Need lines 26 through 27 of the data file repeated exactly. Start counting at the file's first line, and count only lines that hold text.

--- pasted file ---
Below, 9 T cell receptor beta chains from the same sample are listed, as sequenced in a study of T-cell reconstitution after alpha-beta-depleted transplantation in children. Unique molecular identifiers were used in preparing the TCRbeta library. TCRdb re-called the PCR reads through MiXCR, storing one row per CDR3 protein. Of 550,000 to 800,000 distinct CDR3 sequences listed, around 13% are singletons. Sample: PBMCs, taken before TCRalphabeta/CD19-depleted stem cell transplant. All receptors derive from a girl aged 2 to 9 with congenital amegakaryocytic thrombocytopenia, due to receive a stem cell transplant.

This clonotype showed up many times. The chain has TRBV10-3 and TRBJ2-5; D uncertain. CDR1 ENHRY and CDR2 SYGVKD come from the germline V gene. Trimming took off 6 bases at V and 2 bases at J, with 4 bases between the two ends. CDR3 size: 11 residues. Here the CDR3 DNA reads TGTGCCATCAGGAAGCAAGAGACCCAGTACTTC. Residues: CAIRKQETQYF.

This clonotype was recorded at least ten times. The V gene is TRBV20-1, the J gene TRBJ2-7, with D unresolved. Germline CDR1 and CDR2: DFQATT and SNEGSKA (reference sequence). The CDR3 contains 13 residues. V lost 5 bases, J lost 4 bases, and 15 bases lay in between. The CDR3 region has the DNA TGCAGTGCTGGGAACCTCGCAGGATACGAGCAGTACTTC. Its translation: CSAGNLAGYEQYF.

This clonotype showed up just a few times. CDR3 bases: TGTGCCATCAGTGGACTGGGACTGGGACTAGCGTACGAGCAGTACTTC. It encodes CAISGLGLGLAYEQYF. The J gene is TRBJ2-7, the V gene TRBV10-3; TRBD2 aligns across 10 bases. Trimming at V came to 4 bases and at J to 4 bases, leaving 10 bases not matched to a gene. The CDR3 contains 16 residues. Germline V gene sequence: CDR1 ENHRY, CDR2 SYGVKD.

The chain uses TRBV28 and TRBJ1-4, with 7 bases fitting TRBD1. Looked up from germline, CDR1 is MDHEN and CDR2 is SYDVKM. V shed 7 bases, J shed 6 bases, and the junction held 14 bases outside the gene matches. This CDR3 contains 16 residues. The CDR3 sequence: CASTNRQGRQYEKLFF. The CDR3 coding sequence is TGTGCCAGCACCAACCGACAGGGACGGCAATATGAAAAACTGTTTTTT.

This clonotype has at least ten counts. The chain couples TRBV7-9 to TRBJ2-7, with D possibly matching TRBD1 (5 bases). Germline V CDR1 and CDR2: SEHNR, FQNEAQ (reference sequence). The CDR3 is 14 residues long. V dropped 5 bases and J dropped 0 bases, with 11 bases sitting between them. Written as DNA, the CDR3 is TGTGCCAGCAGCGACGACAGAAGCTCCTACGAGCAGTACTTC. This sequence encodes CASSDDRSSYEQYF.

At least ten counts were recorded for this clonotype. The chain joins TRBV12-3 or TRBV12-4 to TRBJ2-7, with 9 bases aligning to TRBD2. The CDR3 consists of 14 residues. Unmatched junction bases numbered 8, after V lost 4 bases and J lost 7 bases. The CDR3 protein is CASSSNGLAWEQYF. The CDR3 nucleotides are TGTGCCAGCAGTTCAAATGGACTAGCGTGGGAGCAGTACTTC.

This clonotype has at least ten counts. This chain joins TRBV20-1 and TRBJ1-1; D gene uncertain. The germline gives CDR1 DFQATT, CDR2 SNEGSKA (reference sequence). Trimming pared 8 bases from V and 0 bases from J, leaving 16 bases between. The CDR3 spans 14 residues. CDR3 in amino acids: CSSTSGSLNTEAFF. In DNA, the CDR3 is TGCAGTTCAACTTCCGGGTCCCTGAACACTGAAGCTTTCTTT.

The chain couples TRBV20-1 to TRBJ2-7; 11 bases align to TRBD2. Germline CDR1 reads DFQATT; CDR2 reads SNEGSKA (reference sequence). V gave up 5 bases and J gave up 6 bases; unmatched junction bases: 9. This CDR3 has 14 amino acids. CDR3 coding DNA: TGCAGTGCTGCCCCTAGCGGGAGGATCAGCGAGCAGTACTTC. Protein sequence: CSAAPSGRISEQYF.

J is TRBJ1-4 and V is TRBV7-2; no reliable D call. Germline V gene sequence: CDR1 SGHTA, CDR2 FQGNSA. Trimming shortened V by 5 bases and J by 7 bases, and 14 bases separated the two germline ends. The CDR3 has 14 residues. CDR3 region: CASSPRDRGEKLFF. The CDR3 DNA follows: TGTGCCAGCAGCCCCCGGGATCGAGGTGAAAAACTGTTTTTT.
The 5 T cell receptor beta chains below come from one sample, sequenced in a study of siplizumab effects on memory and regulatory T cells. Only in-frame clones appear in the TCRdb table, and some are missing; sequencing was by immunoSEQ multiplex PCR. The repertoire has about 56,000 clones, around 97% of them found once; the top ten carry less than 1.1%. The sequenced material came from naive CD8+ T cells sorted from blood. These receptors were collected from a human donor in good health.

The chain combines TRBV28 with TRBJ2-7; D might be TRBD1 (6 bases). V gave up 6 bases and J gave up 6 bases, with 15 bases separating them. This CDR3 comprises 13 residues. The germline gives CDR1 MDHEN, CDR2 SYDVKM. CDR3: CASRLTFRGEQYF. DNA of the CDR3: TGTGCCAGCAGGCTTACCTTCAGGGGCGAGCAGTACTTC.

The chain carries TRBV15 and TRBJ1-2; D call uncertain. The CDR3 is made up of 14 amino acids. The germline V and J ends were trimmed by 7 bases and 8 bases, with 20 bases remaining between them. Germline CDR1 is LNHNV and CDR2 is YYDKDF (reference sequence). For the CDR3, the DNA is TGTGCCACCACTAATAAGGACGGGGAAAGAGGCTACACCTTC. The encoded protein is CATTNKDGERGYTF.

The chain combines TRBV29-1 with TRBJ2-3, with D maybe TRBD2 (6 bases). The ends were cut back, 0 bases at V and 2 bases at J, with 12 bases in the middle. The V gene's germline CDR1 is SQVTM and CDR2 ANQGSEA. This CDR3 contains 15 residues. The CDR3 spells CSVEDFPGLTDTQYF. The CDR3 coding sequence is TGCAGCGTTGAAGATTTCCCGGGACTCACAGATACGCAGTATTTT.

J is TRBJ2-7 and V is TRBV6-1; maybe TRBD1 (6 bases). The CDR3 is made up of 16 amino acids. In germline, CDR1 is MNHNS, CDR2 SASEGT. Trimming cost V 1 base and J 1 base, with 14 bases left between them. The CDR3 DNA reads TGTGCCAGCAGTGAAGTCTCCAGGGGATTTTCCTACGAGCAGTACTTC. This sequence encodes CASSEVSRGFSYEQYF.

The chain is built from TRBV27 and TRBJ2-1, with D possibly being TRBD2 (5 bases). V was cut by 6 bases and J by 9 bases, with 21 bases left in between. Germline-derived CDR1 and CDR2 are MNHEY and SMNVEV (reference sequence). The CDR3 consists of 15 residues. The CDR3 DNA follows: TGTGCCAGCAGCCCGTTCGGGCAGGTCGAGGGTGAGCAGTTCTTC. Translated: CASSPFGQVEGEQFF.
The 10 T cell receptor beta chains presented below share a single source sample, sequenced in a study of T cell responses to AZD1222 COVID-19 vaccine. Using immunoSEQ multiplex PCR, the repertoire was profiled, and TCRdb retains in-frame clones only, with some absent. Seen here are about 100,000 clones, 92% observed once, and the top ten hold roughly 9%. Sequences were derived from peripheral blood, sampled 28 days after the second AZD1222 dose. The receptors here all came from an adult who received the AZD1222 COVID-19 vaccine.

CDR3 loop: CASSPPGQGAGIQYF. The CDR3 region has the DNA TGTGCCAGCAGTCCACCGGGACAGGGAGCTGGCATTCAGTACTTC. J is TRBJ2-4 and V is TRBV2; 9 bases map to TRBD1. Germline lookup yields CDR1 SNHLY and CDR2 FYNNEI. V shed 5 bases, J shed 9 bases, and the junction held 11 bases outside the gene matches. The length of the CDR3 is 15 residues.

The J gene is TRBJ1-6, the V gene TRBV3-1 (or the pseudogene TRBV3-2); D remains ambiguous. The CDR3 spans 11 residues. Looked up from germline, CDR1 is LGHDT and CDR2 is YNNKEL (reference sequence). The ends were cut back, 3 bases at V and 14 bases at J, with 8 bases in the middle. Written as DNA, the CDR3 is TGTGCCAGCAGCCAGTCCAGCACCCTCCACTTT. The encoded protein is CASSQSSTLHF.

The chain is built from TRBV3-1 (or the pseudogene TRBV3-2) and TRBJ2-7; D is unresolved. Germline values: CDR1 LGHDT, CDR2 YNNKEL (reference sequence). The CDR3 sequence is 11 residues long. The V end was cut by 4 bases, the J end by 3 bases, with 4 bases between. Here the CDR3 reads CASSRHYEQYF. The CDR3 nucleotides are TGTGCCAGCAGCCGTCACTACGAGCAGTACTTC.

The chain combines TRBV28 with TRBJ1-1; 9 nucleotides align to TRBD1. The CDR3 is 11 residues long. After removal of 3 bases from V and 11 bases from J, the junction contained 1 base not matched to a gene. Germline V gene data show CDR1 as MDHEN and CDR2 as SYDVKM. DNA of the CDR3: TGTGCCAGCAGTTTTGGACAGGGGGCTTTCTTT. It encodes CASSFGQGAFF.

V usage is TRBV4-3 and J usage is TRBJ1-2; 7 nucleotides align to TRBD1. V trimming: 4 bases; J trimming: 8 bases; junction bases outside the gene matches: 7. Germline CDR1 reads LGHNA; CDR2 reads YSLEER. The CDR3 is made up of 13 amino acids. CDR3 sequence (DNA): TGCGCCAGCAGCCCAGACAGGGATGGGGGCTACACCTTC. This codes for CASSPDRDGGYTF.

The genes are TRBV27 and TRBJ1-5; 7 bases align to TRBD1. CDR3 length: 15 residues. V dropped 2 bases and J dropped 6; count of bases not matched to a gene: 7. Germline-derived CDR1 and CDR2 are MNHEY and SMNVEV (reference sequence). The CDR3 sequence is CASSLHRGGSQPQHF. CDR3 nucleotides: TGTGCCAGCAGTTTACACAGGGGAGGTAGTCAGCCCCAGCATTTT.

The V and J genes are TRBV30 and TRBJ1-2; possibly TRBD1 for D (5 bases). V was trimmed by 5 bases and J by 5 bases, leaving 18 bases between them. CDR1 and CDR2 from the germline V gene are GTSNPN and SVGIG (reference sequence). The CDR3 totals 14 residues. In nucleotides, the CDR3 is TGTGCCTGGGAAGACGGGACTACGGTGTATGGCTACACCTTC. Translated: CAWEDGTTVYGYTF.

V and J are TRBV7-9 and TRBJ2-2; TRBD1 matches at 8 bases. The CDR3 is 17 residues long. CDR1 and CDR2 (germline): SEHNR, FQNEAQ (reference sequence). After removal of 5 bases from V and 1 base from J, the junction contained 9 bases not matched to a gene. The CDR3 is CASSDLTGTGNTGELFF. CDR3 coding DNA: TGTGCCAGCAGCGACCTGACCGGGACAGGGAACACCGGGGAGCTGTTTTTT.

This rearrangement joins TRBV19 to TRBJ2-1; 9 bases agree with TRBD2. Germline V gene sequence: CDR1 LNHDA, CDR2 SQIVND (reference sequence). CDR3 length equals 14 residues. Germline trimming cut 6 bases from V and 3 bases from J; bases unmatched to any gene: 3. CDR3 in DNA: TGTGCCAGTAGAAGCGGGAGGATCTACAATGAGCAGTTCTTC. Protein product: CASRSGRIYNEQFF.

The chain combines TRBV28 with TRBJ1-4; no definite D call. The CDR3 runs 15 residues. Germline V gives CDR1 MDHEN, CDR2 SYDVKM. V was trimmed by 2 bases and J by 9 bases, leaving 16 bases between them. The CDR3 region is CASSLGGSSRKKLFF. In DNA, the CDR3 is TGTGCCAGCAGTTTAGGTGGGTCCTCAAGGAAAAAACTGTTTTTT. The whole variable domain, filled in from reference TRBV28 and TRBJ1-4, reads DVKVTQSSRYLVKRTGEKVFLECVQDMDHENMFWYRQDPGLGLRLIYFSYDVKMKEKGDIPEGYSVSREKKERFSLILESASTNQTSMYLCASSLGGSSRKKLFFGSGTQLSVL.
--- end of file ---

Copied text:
This rearrangement joins TRBV19 to TRBJ2-1; 9 bases agree with TRBD2. Germline V gene sequence: CDR1 LNHDA, CDR2 SQIVND (reference sequence). CDR3 length equals 14 residues. Germline trimming cut 6 bases from V and 3 bases from J; bases unmatched to any gene: 3. CDR3 in DNA: TGTGCCAGTAGAAGCGGGAGGATCTACAATGAGCAGTTCTTC. Protein product: CASRSGRIYNEQFF.

The chain combines TRBV28 with TRBJ1-4; no definite D call. The CDR3 runs 15 residues. Germline V gives CDR1 MDHEN, CDR2 SYDVKM. V was trimmed by 2 bases and J by 9 bases, leaving 16 bases between them. The CDR3 region is CASSLGGSSRKKLFF. In DNA, the CDR3 is TGTGCCAGCAGTTTAGGTGGGTCCTCAAGGAAAAAACTGTTTTTT. The whole variable domain, filled in from reference TRBV28 and TRBJ1-4, reads DVKVTQSSRYLVKRTGEKVFLECVQDMDHENMFWYRQDPGLGLRLIYFSYDVKMKEKGDIPEGYSVSREKKERFSLILESASTNQTSMYLCASSLGGSSRKKLFFGSGTQLSVL.